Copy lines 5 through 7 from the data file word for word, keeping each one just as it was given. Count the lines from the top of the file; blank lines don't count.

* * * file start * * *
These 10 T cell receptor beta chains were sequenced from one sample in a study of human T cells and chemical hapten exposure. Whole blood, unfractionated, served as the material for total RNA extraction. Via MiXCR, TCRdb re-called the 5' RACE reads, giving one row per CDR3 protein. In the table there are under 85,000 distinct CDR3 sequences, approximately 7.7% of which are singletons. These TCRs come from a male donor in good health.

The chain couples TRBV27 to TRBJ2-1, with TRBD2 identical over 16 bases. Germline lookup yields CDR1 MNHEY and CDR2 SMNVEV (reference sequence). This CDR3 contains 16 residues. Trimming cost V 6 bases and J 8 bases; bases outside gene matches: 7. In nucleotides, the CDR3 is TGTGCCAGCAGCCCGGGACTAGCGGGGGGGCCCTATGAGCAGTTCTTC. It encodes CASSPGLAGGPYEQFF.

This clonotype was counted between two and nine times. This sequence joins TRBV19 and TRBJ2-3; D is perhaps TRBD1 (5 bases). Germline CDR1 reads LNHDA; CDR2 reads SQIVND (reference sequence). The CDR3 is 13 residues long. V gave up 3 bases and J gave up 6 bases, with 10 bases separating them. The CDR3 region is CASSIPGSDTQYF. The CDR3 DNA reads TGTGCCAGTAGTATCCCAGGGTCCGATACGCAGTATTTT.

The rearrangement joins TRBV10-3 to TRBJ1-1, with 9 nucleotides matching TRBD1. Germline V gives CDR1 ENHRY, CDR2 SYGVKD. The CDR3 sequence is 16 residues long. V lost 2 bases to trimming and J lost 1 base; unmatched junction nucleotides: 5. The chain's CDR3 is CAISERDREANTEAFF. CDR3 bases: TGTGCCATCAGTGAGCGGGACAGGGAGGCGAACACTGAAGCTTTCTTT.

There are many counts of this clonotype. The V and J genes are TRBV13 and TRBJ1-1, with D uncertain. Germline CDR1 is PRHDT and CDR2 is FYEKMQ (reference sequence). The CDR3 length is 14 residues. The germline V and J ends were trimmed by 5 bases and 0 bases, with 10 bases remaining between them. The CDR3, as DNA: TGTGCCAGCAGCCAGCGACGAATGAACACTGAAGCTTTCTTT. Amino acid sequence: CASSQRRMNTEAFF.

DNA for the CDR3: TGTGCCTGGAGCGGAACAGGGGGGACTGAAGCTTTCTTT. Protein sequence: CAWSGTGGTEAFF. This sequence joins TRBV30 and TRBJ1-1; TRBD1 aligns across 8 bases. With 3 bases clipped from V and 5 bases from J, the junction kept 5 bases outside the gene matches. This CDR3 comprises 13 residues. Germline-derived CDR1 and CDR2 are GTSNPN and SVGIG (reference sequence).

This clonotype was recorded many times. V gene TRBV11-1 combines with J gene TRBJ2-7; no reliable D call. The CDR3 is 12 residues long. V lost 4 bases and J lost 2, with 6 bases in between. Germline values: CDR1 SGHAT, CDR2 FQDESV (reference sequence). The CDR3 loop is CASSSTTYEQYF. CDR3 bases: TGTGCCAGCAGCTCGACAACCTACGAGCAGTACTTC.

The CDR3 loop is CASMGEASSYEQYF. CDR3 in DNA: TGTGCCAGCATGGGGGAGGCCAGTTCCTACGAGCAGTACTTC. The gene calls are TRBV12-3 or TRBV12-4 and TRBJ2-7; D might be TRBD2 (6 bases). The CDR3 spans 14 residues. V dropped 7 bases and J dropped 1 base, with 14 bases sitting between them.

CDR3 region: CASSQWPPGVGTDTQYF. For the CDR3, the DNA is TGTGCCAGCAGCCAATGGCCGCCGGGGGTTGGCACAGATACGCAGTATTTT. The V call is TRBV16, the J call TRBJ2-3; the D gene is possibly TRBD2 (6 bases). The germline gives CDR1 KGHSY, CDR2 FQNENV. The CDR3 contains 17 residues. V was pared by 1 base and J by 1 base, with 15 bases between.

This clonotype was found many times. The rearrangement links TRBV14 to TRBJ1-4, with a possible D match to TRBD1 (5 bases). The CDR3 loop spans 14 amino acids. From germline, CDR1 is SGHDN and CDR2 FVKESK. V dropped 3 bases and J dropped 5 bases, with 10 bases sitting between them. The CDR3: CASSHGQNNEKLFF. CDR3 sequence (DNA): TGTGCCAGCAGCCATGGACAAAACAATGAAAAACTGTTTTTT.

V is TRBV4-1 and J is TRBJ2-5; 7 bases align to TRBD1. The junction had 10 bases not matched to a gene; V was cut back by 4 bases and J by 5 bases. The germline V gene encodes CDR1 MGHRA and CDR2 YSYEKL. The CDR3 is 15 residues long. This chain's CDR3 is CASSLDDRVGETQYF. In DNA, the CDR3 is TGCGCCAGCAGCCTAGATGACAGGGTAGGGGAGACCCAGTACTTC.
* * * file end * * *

There are many counts of this clonotype. The V and J genes are TRBV13 and TRBJ1-1, with D uncertain. Germline CDR1 is PRHDT and CDR2 is FYEKMQ (reference sequence). The CDR3 length is 14 residues. The germline V and J ends were trimmed by 5 bases and 0 bases, with 10 bases remaining between them. The CDR3, as DNA: TGTGCCAGCAGCCAGCGACGAATGAACACTGAAGCTTTCTTT. Amino acid sequence: CASSQRRMNTEAFF.

DNA for the CDR3: TGTGCCTGGAGCGGAACAGGGGGGACTGAAGCTTTCTTT. Protein sequence: CAWSGTGGTEAFF. This sequence joins TRBV30 and TRBJ1-1; TRBD1 aligns across 8 bases. With 3 bases clipped from V and 5 bases from J, the junction kept 5 bases outside the gene matches. This CDR3 comprises 13 residues. Germline-derived CDR1 and CDR2 are GTSNPN and SVGIG (reference sequence).

This clonotype was recorded many times. V gene TRBV11-1 combines with J gene TRBJ2-7; no reliable D call. The CDR3 is 12 residues long. V lost 4 bases and J lost 2, with 6 bases in between. Germline values: CDR1 SGHAT, CDR2 FQDESV (reference sequence). The CDR3 loop is CASSSTTYEQYF. CDR3 bases: TGTGCCAGCAGCTCGACAACCTACGAGCAGTACTTC.